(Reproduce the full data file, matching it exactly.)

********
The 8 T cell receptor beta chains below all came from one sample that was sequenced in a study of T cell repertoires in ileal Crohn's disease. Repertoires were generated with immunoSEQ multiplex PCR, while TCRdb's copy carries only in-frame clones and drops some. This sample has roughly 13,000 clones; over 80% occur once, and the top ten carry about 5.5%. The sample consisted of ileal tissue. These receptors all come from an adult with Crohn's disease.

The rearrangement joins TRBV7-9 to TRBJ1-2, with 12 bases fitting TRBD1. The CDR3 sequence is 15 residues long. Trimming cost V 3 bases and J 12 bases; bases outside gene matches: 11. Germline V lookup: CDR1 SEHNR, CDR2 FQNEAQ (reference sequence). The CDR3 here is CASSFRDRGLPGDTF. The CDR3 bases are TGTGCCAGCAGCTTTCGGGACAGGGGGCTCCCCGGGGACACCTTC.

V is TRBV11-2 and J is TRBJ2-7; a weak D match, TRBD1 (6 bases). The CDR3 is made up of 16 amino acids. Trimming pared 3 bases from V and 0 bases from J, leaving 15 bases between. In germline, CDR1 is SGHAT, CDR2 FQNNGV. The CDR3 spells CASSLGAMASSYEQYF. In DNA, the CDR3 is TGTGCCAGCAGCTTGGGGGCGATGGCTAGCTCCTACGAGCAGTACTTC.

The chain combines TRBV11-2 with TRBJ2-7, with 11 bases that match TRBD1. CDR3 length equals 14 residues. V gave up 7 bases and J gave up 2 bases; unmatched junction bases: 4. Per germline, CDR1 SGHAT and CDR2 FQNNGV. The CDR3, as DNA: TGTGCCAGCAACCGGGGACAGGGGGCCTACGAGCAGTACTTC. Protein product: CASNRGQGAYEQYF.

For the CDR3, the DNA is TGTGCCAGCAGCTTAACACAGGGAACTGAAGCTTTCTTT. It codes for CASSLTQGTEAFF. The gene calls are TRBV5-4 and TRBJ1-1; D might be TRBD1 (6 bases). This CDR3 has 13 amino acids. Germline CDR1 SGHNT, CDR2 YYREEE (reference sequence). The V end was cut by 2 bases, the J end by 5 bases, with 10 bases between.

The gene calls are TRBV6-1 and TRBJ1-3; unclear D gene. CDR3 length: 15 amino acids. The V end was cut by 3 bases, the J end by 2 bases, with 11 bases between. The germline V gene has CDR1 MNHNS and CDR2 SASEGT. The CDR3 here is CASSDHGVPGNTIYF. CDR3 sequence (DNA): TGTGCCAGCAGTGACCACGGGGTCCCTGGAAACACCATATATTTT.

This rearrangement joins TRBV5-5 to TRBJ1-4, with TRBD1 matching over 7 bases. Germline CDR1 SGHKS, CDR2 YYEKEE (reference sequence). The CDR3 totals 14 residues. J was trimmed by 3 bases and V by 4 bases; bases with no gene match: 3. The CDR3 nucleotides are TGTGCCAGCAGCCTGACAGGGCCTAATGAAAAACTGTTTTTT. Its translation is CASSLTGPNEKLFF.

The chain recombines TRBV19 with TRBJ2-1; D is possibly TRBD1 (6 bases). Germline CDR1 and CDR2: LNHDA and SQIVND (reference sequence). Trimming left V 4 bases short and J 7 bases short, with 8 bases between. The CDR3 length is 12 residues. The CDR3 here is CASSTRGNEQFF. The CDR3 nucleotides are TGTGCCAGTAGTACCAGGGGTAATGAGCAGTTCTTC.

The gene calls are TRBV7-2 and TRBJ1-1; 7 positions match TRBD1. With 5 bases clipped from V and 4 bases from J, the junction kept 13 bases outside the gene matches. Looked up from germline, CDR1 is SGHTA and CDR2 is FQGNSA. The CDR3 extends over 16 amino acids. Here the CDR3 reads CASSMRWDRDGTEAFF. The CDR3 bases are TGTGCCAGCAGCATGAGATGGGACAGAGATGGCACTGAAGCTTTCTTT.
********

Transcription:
The 8 T cell receptor beta chains below all came from one sample that was sequenced in a study of T cell repertoires in ileal Crohn's disease. Repertoires were generated with immunoSEQ multiplex PCR, while TCRdb's copy carries only in-frame clones and drops some. This sample has roughly 13,000 clones; over 80% occur once, and the top ten carry about 5.5%. The sample consisted of ileal tissue. These receptors all come from an adult with Crohn's disease.

The rearrangement joins TRBV7-9 to TRBJ1-2, with 12 bases fitting TRBD1. The CDR3 sequence is 15 residues long. Trimming cost V 3 bases and J 12 bases; bases outside gene matches: 11. Germline V lookup: CDR1 SEHNR, CDR2 FQNEAQ (reference sequence). The CDR3 here is CASSFRDRGLPGDTF. The CDR3 bases are TGTGCCAGCAGCTTTCGGGACAGGGGGCTCCCCGGGGACACCTTC.

V is TRBV11-2 and J is TRBJ2-7; a weak D match, TRBD1 (6 bases). The CDR3 is made up of 16 amino acids. Trimming pared 3 bases from V and 0 bases from J, leaving 15 bases between. In germline, CDR1 is SGHAT, CDR2 FQNNGV. The CDR3 spells CASSLGAMASSYEQYF. In DNA, the CDR3 is TGTGCCAGCAGCTTGGGGGCGATGGCTAGCTCCTACGAGCAGTACTTC.

The chain combines TRBV11-2 with TRBJ2-7, with 11 bases that match TRBD1. CDR3 length equals 14 residues. V gave up 7 bases and J gave up 2 bases; unmatched junction bases: 4. Per germline, CDR1 SGHAT and CDR2 FQNNGV. The CDR3, as DNA: TGTGCCAGCAACCGGGGACAGGGGGCCTACGAGCAGTACTTC. Protein product: CASNRGQGAYEQYF.

For the CDR3, the DNA is TGTGCCAGCAGCTTAACACAGGGAACTGAAGCTTTCTTT. It codes for CASSLTQGTEAFF. The gene calls are TRBV5-4 and TRBJ1-1; D might be TRBD1 (6 bases). This CDR3 has 13 amino acids. Germline CDR1 SGHNT, CDR2 YYREEE (reference sequence). The V end was cut by 2 bases, the J end by 5 bases, with 10 bases between.

The gene calls are TRBV6-1 and TRBJ1-3; unclear D gene. CDR3 length: 15 amino acids. The V end was cut by 3 bases, the J end by 2 bases, with 11 bases between. The germline V gene has CDR1 MNHNS and CDR2 SASEGT. The CDR3 here is CASSDHGVPGNTIYF. CDR3 sequence (DNA): TGTGCCAGCAGTGACCACGGGGTCCCTGGAAACACCATATATTTT.

This rearrangement joins TRBV5-5 to TRBJ1-4, with TRBD1 matching over 7 bases. Germline CDR1 SGHKS, CDR2 YYEKEE (reference sequence). The CDR3 totals 14 residues. J was trimmed by 3 bases and V by 4 bases; bases with no gene match: 3. The CDR3 nucleotides are TGTGCCAGCAGCCTGACAGGGCCTAATGAAAAACTGTTTTTT. Its translation is CASSLTGPNEKLFF.

The chain recombines TRBV19 with TRBJ2-1; D is possibly TRBD1 (6 bases). Germline CDR1 and CDR2: LNHDA and SQIVND (reference sequence). Trimming left V 4 bases short and J 7 bases short, with 8 bases between. The CDR3 length is 12 residues. The CDR3 here is CASSTRGNEQFF. The CDR3 nucleotides are TGTGCCAGTAGTACCAGGGGTAATGAGCAGTTCTTC.

The gene calls are TRBV7-2 and TRBJ1-1; 7 positions match TRBD1. With 5 bases clipped from V and 4 bases from J, the junction kept 13 bases outside the gene matches. Looked up from germline, CDR1 is SGHTA and CDR2 is FQGNSA. The CDR3 extends over 16 amino acids. Here the CDR3 reads CASSMRWDRDGTEAFF. The CDR3 bases are TGTGCCAGCAGCATGAGATGGGACAGAGATGGCACTGAAGCTTTCTTT.